LGBT activists in Takoma Park, Md., meanwhile, have been extending their best wishes to a popular gay official who isn’t on the ballot this year. Takoma Park Mayor Bruce Williams, who’s completing his fourth term in office, is retiring, a development that will result in the progressive city no longer having an openly gay elected official for the first time in 22 years.
Williams holds the distinction of being the first openly gay elected official in Maryland, D.C. and Virginia. He first won election in 1993 to the Takoma Park City Council four years before David Catania became D.C.’s first out gay Council member in 1997.
Another Maryland contest involving a gay elected official outside the D.C. metro area is also attracting attention. Gay two-term Mayor Jim Ireton of the Eastern Shore city of Salisbury surprised the city’s political establishment in September when he announced he would run for a seat on the City Council rather than seek re-election as mayor.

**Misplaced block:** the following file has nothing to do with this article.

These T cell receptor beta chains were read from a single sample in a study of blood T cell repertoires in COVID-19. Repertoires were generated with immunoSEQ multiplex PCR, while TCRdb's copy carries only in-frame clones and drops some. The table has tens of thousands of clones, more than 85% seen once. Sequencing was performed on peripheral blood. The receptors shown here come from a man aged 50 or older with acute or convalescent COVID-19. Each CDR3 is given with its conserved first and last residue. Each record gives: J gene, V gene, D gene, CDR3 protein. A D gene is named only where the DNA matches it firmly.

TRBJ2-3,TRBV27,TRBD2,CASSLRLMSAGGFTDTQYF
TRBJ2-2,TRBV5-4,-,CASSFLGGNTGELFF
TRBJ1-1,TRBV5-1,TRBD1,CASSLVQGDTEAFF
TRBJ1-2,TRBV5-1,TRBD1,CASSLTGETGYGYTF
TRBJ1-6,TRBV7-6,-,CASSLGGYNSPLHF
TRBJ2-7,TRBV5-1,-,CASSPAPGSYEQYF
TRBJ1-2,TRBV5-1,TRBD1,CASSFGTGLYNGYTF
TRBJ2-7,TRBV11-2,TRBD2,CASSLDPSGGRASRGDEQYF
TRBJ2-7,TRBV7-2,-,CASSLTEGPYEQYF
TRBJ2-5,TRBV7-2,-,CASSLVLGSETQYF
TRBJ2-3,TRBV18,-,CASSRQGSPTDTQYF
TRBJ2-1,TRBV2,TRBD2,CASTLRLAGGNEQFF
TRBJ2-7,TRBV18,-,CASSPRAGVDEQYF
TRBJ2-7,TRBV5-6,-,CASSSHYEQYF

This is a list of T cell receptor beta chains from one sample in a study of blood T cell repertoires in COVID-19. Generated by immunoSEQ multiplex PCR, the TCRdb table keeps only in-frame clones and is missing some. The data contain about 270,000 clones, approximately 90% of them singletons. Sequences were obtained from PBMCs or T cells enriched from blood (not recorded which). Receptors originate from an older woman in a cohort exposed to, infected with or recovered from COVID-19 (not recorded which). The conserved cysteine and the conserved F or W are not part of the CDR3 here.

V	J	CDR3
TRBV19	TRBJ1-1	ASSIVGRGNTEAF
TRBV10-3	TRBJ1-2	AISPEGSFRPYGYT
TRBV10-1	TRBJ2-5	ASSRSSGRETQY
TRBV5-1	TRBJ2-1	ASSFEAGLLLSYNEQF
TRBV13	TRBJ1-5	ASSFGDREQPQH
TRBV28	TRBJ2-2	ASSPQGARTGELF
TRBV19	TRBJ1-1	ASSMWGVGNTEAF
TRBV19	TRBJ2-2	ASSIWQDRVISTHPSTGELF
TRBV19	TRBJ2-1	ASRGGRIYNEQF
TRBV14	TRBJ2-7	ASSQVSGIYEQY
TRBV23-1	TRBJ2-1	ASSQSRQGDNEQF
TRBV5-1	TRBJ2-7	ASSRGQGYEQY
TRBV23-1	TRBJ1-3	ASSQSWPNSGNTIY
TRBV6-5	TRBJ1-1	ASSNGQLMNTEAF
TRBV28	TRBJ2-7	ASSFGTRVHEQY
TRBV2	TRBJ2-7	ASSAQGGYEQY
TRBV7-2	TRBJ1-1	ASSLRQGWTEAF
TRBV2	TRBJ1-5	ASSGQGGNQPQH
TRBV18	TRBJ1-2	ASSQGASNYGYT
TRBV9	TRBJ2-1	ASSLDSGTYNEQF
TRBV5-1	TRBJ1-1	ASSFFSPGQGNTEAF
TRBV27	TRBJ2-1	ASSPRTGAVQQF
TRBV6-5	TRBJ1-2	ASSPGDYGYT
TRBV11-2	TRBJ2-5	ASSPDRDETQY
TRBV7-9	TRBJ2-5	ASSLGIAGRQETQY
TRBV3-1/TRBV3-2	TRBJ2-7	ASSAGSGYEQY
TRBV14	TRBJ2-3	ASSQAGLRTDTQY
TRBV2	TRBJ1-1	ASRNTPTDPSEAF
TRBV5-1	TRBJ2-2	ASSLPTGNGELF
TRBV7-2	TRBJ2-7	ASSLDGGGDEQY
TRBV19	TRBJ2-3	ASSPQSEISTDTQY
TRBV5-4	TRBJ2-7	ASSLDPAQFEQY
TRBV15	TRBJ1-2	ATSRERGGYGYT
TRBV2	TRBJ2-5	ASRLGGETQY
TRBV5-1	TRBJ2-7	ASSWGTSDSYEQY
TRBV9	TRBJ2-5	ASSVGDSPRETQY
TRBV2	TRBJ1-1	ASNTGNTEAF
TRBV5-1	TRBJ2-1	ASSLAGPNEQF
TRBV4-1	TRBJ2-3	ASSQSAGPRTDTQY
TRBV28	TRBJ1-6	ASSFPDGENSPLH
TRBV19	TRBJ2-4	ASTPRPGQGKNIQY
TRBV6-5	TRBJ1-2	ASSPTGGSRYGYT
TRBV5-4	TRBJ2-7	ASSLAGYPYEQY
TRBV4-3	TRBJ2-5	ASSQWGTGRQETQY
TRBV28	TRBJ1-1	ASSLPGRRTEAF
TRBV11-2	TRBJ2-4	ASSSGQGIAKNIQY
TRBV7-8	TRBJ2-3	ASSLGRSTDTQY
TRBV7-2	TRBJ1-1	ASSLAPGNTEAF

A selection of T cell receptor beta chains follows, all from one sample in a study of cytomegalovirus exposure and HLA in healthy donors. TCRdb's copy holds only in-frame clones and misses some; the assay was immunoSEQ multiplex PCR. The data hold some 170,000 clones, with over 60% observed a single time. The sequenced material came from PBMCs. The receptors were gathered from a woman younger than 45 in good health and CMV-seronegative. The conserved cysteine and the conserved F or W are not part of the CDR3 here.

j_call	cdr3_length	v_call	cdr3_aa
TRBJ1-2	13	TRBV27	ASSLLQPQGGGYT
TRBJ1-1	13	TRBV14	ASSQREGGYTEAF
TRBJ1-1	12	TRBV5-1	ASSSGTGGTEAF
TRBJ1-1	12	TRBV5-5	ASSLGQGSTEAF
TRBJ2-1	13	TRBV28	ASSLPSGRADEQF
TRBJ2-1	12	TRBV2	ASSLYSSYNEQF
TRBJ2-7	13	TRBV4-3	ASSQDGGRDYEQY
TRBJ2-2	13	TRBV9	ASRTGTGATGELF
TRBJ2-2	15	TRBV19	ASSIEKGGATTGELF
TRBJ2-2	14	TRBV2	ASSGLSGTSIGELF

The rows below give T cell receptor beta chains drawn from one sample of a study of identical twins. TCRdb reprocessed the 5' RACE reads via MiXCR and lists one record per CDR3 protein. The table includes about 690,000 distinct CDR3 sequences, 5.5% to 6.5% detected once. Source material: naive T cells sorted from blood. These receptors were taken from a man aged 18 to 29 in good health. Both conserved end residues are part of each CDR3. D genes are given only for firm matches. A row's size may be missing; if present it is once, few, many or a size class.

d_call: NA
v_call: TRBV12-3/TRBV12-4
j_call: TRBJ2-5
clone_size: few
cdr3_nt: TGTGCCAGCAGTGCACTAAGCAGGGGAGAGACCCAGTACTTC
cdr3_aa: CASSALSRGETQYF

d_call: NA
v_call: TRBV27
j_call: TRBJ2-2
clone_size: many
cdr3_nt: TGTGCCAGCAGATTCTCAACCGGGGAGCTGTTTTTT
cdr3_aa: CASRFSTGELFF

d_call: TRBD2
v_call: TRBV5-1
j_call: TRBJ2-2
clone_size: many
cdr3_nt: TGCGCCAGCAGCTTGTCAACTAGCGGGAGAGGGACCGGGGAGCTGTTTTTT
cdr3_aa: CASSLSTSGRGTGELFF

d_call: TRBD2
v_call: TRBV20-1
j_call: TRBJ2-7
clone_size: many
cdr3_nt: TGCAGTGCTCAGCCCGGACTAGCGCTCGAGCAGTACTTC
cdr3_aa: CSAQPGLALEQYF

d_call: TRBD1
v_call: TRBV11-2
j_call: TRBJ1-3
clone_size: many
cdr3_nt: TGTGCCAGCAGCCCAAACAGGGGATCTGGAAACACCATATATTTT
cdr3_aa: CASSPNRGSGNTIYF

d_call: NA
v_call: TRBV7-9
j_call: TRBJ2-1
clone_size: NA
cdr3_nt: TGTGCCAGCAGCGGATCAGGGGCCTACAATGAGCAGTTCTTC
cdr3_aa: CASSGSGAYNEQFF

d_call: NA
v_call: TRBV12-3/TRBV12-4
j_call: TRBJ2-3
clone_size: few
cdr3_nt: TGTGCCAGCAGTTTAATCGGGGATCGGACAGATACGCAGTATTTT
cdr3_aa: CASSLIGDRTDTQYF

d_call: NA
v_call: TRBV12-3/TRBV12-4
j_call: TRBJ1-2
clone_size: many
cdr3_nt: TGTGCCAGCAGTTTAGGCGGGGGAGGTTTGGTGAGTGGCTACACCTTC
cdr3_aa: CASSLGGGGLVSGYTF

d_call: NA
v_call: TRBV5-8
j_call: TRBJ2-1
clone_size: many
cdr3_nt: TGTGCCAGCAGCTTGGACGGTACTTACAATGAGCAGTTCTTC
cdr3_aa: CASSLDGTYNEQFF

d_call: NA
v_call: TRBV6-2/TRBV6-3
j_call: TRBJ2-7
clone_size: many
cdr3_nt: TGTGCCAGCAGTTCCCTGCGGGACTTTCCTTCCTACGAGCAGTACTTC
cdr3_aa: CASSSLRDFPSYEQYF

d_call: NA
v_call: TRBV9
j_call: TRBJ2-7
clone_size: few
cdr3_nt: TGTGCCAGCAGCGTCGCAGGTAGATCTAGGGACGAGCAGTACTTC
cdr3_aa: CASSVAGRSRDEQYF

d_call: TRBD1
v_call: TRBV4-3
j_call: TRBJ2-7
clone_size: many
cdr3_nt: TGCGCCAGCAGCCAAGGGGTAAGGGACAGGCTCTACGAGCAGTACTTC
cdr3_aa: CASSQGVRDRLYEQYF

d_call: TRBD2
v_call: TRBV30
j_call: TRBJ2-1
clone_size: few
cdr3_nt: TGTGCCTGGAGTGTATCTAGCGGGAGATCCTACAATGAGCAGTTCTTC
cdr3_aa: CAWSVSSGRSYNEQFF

Ireton is running against local businessman Roger Mazzullo for the 4th District Council seat in a race whose outcome is uncertain.
Back across the Potomac River in Virginia, gay State Sen. Adam Ebbin (D-Alexandria) and gay State Del. Mark Sickles (D-Fairfax) are considered strong favorites to win re-election on Tuesday.
Gay rights attorney and talk show host Mark Levine is running unopposed for an open State Delegate seat representing Alexandria after winning a hotly contested Democratic primary in June.
Rounding out the ‘gay’ ticket in Northern Virginia is Alexandria City Council member Paul Smedberg, an out gay Democrat who is running for a fifth three-year term. Smedberg is one of 11 candidates – five incumbents and six challengers — running for six at-large City Council seats under Alexandria’s electoral system. Most political observers expect Smedberg to be among the six top vote-getters to enable him to retain his seat.